HPV vaccine FAQ
1. Does the HPV vaccine prevent cervical cancer? Has cervical cancer ever been proven to be prevented by this vaccine?
- NO. The HPV vaccine merely provides temporary protection against some diseases that have been found people who develop cervical cancer. No cause-and-effect has been shown, and the vaccine probably wears off long before the cancer develops.
2. Why does Merck propose to give it to eleven-year-old girls? Why not give it to adults?
- Adults know enough to refuse the vaccine. 11-year-old girls are guinea pigs who won't refuse. That's all. Teachers' unions do not allow mandatory vaccination of teachers. But students at the very same schools are subjected to mandatory vaccination.
3. How many girls has the vaccine been tested on? Do you think the primary motivation behind these mandates (for some) is to use these girls as test subjects?
- Testing has been grossly inadequate. No reported tests were done on rats to check for whether it causes cancer, or birth defects when given during pregnancy. Why doesn't the manufacturer report those tests? Self-interest: manufacturers of drugs want to do as little testing as possible. They never want to do tests that might reveal flaws in their product.
- Fewer than 12,000 females received this vaccine during tests, and they were monitored for adverse effects for only a short period of time, without checking for cancer or effects on pregnancy. Among young, pre-teenage girls who are receiving the vaccine, perhaps only a few hundred were tested.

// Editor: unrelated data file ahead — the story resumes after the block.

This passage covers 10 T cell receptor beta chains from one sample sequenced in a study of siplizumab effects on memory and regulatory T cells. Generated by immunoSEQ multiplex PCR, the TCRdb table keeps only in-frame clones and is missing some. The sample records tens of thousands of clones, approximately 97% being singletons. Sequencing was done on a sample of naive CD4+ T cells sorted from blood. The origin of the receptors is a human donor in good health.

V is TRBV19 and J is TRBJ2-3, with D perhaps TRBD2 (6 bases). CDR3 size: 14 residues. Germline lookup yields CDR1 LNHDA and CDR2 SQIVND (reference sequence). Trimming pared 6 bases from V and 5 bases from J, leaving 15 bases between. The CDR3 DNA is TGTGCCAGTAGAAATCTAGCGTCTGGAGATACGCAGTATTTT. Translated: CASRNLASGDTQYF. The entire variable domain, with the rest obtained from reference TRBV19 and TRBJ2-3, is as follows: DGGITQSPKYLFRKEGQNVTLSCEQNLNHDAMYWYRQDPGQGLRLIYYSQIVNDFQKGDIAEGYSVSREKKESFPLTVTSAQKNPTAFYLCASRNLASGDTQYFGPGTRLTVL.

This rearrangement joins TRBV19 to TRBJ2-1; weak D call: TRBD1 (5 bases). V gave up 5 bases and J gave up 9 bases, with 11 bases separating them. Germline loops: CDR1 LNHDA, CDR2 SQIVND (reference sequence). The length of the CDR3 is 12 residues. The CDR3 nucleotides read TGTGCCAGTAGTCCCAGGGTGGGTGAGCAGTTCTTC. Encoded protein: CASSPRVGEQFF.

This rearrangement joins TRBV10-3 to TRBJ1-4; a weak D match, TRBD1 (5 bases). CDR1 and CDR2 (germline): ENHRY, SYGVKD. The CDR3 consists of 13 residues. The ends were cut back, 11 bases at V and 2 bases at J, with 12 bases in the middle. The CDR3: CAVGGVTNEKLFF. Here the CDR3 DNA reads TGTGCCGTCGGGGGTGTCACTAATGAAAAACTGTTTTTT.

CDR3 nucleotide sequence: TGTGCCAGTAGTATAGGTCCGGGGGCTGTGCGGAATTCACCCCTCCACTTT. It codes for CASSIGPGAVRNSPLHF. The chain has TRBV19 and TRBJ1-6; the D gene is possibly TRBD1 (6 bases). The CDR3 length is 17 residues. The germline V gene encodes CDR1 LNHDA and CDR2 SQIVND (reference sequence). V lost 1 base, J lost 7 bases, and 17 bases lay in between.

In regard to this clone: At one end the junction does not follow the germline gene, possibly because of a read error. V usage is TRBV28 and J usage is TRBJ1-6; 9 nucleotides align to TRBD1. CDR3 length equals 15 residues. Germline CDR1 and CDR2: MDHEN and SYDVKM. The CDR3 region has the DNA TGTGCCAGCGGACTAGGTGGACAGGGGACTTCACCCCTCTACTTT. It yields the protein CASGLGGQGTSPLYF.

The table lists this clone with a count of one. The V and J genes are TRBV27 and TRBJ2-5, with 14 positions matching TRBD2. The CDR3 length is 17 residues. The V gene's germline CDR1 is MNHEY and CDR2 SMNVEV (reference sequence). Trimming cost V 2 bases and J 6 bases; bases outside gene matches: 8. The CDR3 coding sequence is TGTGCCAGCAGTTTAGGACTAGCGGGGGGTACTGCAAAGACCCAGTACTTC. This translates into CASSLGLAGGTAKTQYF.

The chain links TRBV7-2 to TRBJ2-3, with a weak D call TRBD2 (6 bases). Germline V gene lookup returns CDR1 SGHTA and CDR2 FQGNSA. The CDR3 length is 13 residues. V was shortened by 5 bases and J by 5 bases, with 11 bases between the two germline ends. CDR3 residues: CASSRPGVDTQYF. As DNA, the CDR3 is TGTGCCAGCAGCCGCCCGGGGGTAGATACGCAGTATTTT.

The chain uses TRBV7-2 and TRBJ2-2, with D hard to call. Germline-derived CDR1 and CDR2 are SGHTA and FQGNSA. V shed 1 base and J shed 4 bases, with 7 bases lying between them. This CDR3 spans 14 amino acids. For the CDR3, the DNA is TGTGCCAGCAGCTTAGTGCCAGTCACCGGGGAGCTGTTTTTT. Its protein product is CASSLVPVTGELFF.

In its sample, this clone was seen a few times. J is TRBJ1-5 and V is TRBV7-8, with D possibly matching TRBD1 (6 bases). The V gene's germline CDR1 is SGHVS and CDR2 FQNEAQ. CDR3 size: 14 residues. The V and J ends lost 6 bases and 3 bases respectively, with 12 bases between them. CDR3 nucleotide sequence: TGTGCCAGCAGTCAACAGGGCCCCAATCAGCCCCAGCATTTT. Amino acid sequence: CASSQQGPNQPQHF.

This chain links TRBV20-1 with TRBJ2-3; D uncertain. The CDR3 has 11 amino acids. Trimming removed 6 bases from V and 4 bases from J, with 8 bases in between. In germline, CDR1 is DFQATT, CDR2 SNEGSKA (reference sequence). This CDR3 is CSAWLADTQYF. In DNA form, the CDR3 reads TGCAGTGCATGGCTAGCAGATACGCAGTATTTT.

4. Does Merck even know how long the HPV vaccine will be effective?
- This type of vaccine is unlikely to remain effective for more than 5 years. Children in the 9-year-old age group have been monitored for 18 months, and there have been no studies of possible longer-term risks of the vaccine. Merck, the manufacturer of the vaccine, doesn't know because it hasn't tested it. Girls who receive this vaccine at age 13 are unlikely to be protected by it at age 18. The average age of diagnosis for cervical cancer is 48!
5. Which states have vaccine mandates for Gardasil or have considered a mandate?
- Merck poured millions of dollars into a phony "Women in Government" group designed to push for mandates in all the states. Last year, an uprising by the grassroots stopped that plan right in its tracks, and only Virginia passed mandatory HPV vaccination, and it does not go into effect until the 2008-2009 school year. On Thursday, February 21, the Education and Health Committee of the Virginia Senate killed HB188, a bill sponsored by conservative Delegate Bob Marshall (R-District 13) that would have postponed the effective date of the mandate so that further studies could be performed.
- Merck and liberals are still trying. In February 2008, there has been a big push in Kentucky, for example. Also, the District of Columbia passed a requirement, but it must be considered and approved by Congress before becoming effective.